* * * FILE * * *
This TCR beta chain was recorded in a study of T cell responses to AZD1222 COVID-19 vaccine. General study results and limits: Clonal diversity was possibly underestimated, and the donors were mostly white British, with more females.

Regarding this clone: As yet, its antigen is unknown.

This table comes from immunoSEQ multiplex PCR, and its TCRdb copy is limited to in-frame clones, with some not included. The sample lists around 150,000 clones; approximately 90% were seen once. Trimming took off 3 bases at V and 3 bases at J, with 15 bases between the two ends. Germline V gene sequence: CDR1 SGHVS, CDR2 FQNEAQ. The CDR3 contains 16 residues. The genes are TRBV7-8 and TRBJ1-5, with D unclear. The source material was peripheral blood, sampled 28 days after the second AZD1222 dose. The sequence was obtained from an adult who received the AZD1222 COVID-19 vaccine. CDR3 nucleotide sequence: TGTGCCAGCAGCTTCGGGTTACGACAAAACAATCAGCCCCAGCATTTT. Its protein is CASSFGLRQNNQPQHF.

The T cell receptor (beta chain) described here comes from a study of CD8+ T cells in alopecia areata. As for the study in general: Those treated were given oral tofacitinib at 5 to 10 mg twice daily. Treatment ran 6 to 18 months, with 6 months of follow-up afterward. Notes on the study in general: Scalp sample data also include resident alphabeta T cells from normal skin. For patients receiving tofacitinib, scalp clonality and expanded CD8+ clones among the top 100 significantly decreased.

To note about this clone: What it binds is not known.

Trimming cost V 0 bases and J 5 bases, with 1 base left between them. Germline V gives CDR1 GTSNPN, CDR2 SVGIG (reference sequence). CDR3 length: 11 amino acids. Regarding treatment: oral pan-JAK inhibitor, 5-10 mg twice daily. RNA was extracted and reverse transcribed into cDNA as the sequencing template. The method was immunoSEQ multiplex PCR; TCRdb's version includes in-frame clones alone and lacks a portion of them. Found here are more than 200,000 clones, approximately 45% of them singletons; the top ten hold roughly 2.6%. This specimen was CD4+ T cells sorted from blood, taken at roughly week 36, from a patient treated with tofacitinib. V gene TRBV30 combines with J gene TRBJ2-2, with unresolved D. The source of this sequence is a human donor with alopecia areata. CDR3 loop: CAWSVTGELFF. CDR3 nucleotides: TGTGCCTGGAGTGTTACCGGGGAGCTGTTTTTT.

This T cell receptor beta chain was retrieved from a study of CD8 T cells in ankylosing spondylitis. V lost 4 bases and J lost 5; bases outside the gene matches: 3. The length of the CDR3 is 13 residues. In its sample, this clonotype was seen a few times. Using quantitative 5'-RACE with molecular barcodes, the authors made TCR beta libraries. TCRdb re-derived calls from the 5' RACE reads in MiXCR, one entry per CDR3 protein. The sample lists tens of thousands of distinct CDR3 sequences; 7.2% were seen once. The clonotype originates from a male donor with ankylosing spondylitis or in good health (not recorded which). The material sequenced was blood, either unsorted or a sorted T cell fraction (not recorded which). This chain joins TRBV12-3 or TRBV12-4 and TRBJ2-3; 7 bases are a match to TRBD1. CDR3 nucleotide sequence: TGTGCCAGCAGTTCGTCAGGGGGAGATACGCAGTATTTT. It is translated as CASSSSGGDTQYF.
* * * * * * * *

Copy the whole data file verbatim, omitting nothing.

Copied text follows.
This TCR beta chain was recorded in a study of T cell responses to AZD1222 COVID-19 vaccine. General study results and limits: Clonal diversity was possibly underestimated, and the donors were mostly white British, with more females.

Regarding this clone: As yet, its antigen is unknown.

This table comes from immunoSEQ multiplex PCR, and its TCRdb copy is limited to in-frame clones, with some not included. The sample lists around 150,000 clones; approximately 90% were seen once. Trimming took off 3 bases at V and 3 bases at J, with 15 bases between the two ends. Germline V gene sequence: CDR1 SGHVS, CDR2 FQNEAQ. The CDR3 contains 16 residues. The genes are TRBV7-8 and TRBJ1-5, with D unclear. The source material was peripheral blood, sampled 28 days after the second AZD1222 dose. The sequence was obtained from an adult who received the AZD1222 COVID-19 vaccine. CDR3 nucleotide sequence: TGTGCCAGCAGCTTCGGGTTACGACAAAACAATCAGCCCCAGCATTTT. Its protein is CASSFGLRQNNQPQHF.

The T cell receptor (beta chain) described here comes from a study of CD8+ T cells in alopecia areata. As for the study in general: Those treated were given oral tofacitinib at 5 to 10 mg twice daily. Treatment ran 6 to 18 months, with 6 months of follow-up afterward. Notes on the study in general: Scalp sample data also include resident alphabeta T cells from normal skin. For patients receiving tofacitinib, scalp clonality and expanded CD8+ clones among the top 100 significantly decreased.

To note about this clone: What it binds is not known.

Trimming cost V 0 bases and J 5 bases, with 1 base left between them. Germline V gives CDR1 GTSNPN, CDR2 SVGIG (reference sequence). CDR3 length: 11 amino acids. Regarding treatment: oral pan-JAK inhibitor, 5-10 mg twice daily. RNA was extracted and reverse transcribed into cDNA as the sequencing template. The method was immunoSEQ multiplex PCR; TCRdb's version includes in-frame clones alone and lacks a portion of them. Found here are more than 200,000 clones, approximately 45% of them singletons; the top ten hold roughly 2.6%. This specimen was CD4+ T cells sorted from blood, taken at roughly week 36, from a patient treated with tofacitinib. V gene TRBV30 combines with J gene TRBJ2-2, with unresolved D. The source of this sequence is a human donor with alopecia areata. CDR3 loop: CAWSVTGELFF. CDR3 nucleotides: TGTGCCTGGAGTGTTACCGGGGAGCTGTTTTTT.

This T cell receptor beta chain was retrieved from a study of CD8 T cells in ankylosing spondylitis. V lost 4 bases and J lost 5; bases outside the gene matches: 3. The length of the CDR3 is 13 residues. In its sample, this clonotype was seen a few times. Using quantitative 5'-RACE with molecular barcodes, the authors made TCR beta libraries. TCRdb re-derived calls from the 5' RACE reads in MiXCR, one entry per CDR3 protein. The sample lists tens of thousands of distinct CDR3 sequences; 7.2% were seen once. The clonotype originates from a male donor with ankylosing spondylitis or in good health (not recorded which). The material sequenced was blood, either unsorted or a sorted T cell fraction (not recorded which). This chain joins TRBV12-3 or TRBV12-4 and TRBJ2-3; 7 bases are a match to TRBD1. CDR3 nucleotide sequence: TGTGCCAGCAGTTCGTCAGGGGGAGATACGCAGTATTTT. It is translated as CASSSSGGDTQYF.